Parties, Corruption and Campaign
Finance in America
Financing American national elections has several distinctive features: parties raise and spend only a minority of campaign money; individuals and interest groups supply the bulk of money raised; candidates and interest groups spend the majority of campaign money; election finance law limits donations, and requires disclosure of many expenditures and contributions; these laws have proved ineffective in containing costs or preventing wealthy interests from heavily funding elections; concern about corruption centres on the influence derived from legal uses of money. This chapter seeks to explain the formation of the campaign finance system, the forms corruption takes, and the obstacles to reforming the law to penalize and curb corrupt conduct.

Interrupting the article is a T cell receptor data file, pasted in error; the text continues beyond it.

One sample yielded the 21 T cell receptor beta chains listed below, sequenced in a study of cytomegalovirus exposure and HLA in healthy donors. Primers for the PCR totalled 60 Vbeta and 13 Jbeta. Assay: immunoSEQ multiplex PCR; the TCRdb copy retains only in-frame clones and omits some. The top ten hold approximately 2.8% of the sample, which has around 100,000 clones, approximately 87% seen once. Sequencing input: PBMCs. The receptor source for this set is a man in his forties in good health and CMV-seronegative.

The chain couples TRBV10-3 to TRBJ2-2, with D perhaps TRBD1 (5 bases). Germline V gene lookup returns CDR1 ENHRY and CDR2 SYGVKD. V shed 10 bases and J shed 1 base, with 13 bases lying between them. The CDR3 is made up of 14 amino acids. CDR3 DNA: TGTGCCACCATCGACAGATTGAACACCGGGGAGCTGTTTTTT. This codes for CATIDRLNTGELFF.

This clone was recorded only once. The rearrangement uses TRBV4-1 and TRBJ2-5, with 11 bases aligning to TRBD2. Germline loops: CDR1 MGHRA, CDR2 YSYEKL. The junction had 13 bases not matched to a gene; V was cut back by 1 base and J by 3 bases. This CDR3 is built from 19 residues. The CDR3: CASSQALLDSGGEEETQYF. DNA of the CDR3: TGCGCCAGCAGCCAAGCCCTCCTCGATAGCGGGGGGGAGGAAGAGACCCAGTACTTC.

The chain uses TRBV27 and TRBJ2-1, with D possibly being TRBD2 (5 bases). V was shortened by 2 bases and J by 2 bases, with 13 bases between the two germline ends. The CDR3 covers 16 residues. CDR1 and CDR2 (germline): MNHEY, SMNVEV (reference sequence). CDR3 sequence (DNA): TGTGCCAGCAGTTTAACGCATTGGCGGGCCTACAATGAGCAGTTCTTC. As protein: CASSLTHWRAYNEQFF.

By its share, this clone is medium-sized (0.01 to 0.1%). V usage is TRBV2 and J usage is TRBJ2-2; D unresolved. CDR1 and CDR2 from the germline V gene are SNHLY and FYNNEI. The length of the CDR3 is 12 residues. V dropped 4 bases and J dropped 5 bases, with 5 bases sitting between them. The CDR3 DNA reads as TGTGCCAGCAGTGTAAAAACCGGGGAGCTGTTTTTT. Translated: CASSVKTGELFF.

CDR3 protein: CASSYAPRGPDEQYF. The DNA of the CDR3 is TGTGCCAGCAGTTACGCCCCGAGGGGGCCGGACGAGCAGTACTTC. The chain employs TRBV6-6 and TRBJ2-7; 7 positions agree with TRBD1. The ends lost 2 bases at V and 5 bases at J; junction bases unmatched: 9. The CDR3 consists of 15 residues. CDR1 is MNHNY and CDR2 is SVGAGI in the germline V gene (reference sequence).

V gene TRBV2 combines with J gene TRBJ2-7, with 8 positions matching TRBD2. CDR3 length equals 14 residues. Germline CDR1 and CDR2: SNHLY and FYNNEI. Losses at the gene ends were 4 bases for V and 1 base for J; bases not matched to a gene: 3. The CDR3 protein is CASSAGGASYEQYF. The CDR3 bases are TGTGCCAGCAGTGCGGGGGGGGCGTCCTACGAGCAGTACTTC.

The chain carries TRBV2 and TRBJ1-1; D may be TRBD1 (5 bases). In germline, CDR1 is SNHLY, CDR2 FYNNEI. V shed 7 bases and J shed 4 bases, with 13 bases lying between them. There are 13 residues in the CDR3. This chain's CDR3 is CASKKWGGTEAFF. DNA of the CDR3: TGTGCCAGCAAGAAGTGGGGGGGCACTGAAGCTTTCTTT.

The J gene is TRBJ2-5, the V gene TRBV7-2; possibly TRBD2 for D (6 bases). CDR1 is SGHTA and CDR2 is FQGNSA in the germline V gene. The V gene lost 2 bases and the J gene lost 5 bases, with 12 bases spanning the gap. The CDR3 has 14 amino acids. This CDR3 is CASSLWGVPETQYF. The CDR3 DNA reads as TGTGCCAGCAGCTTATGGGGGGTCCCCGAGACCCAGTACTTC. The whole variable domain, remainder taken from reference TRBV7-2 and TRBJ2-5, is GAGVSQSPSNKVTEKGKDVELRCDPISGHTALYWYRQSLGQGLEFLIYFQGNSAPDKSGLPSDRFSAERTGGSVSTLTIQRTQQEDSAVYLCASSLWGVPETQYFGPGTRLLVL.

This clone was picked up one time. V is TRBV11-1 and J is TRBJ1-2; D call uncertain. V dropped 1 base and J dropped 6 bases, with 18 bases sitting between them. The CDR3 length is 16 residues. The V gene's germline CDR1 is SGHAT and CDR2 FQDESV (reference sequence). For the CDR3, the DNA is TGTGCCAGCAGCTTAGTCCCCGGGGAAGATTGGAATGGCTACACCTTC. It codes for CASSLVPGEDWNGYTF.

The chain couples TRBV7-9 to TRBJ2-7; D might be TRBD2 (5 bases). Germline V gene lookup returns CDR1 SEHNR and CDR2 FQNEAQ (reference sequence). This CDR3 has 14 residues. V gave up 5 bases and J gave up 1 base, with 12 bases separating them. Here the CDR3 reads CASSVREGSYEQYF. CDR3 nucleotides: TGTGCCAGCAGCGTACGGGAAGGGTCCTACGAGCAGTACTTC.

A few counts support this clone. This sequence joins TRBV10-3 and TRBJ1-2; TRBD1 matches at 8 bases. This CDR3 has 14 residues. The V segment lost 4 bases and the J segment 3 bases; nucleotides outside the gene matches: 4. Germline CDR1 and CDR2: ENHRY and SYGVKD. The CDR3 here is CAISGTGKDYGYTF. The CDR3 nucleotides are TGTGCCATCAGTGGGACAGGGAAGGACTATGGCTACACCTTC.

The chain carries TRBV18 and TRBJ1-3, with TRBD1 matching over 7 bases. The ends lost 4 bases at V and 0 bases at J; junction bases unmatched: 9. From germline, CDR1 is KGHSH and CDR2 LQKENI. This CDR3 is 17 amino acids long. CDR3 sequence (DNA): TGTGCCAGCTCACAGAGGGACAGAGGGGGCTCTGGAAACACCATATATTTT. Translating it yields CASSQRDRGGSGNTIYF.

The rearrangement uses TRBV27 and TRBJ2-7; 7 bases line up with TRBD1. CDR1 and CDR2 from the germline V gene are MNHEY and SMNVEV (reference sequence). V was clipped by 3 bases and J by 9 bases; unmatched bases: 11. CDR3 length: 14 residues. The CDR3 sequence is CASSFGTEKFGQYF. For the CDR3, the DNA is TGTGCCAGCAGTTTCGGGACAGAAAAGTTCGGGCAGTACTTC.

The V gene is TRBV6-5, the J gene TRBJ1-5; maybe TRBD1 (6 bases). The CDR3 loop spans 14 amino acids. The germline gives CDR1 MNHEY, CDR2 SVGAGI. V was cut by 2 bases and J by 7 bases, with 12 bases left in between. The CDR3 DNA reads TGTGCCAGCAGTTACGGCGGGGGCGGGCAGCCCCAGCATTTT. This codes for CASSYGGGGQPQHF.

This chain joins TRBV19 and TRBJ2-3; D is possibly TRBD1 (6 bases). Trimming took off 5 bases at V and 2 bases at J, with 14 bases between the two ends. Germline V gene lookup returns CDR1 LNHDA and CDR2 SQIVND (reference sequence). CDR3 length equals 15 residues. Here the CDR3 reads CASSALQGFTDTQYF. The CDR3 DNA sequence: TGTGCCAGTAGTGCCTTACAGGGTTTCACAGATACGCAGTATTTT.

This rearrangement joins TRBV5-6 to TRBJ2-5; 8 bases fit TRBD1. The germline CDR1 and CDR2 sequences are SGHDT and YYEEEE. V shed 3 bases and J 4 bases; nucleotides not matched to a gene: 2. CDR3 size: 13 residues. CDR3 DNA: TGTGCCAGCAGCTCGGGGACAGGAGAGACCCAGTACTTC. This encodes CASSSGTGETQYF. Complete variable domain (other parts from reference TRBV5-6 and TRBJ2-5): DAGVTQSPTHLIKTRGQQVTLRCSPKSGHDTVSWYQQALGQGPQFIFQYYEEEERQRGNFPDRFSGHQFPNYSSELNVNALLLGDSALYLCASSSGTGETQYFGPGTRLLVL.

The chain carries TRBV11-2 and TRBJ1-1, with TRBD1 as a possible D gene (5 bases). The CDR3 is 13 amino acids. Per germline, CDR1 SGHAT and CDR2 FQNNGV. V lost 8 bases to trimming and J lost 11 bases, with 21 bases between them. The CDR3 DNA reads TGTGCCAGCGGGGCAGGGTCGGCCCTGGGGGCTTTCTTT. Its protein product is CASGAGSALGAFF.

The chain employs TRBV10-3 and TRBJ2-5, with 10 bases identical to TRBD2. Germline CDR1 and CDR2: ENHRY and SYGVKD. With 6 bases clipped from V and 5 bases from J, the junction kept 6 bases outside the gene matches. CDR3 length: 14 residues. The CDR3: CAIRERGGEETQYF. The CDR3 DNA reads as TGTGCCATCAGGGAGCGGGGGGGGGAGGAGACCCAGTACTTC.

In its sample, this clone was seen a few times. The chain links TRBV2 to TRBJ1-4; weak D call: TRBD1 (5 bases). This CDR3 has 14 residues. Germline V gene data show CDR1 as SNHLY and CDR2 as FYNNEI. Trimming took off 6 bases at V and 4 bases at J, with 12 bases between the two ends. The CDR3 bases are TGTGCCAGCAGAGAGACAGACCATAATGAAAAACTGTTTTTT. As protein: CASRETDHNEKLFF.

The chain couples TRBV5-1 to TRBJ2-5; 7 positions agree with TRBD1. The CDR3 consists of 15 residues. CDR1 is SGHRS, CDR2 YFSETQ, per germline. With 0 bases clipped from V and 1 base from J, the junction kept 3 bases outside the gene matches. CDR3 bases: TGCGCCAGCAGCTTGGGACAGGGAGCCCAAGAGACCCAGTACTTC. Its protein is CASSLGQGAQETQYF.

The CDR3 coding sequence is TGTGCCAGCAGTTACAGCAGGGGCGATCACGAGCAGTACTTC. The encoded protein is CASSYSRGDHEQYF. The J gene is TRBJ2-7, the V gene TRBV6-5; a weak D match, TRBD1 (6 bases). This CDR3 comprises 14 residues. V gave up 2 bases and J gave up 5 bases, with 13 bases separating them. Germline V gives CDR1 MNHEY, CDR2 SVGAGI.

Fears about the misuse of office for personal or sectional advantage informed the writing of the Constitution. Assuming human nature to be selfish, the Founders created a system of government designed to allow for the expression of self-interest whilst restraining its pernicious effects. Authority was fragmented between institutions and levels of government to restrict the range of powers any one interest could exercise. Power sharing between the institutions of national government fostered a competitive struggle between conflicting interests. Out of these clashes and compromises the Founders hoped to produce republican government: government in the public interest.